New terminologies added to the Eco fashion dictionaryECO FASHION DICTIONARY INDEX
Banana fibers obtained from the stem of banana plant (Musa sapientum) characterized for their diameter variability and their mechanical properties, with a stress on fracture morphology. Banana fibre for textile productions is used as an eco-friendly alternative for the production of dyed, printed and finished textiles for home furnishing and apparel. Natural fibers present important advantages such as low density, appropriate stiffness and mechanical properties and high disposability and renew ability. Moreover, they are recyclable and biodegradable.
A carbon offset is a reduction in emissions of carbon dioxide or greenhouse gases made to compensate for or to offset an emission made elsewhere. Carbon offsets measured in metric tons of carbon dioxide-equivalent. It is six primary categories; carbon dioxide (CO2), methane (CH4), nitrous oxide (N2O), perfluorocarbons (PFCs), hydrofluorocarbons (HFCs), and sulfur hexafluoride. Read more about Carbon offset.
Clothing swapping is a way of reduce what is ending as landfill, it promoted reuse, and recycling of clothing. However, most of all makes it easier for people to accept secondhand clothing as a good alternative to new clothing. When reusing clothing that’s already been made and recycling clothing from one owner to another, source reduction can be achieved. This moves away from usage of new raw materials to make more clothing available for consumption. For the consumer clothing swapping ultimately saves time, money and the chaos of sometime scan the stores. Furthermore, it eliminates transportation and emissions, promotes the use of sustainable on-line shopping and the Internet as well as an increase of social bonds through on-line communication or effective personal communication in “clothing swap parties.” Examples of swapping clothing on the Internet are: Rehash, Swapstyle and Dig N’ Swap.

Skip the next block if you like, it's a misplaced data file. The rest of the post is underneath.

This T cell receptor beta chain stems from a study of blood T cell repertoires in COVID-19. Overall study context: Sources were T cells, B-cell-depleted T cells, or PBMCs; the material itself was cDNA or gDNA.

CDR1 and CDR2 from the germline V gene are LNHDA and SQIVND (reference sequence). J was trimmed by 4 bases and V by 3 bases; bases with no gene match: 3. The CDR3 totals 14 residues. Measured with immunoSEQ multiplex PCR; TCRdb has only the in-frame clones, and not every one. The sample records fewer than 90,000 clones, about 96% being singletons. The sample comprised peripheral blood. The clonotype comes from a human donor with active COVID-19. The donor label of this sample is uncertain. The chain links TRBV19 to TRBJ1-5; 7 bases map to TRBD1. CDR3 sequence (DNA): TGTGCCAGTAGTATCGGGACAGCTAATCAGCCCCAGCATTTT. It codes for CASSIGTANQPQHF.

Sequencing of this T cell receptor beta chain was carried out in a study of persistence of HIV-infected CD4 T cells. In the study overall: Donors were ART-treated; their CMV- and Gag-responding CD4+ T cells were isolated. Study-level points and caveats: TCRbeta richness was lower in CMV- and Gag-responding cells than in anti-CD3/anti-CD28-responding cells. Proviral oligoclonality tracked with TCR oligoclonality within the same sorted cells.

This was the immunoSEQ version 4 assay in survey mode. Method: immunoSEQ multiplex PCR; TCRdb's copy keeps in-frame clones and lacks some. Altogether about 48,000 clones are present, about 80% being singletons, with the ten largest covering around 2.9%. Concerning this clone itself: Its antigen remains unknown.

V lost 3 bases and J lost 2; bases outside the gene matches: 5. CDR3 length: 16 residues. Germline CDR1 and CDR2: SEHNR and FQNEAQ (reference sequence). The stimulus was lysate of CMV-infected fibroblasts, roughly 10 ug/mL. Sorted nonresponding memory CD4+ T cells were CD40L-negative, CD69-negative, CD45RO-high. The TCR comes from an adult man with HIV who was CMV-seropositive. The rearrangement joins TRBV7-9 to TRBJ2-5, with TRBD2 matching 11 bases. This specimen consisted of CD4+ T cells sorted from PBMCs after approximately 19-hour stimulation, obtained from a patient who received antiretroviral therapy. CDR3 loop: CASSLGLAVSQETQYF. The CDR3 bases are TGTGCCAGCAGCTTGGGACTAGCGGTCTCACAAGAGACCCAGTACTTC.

“Consignment shop” is an American term for second-hand stores. However, for special second-hand shops that sell used goods for owners (consignors), typically at a lower cost than new. Not all second-hand stores are consignment shops. In consignment shops, it is usually understood that the consignee (the seller) pays the consignor (the person who owns the item) a portion of the proceeds from the sale. Payment is not made until and unless the item sells. The consignor retains the title to the item and can end the arrangement at any time by requesting its return. A specified time is commonly arranged after which, if the item does not sell, the owner can reclaim it (or if not reclaimed within a period, the seller can. Consignment shops differ from charity or thrift shops, where the original owners surrender physical possession and legal title to the item as a charitable donation, and the seller retains all proceeds from the sale.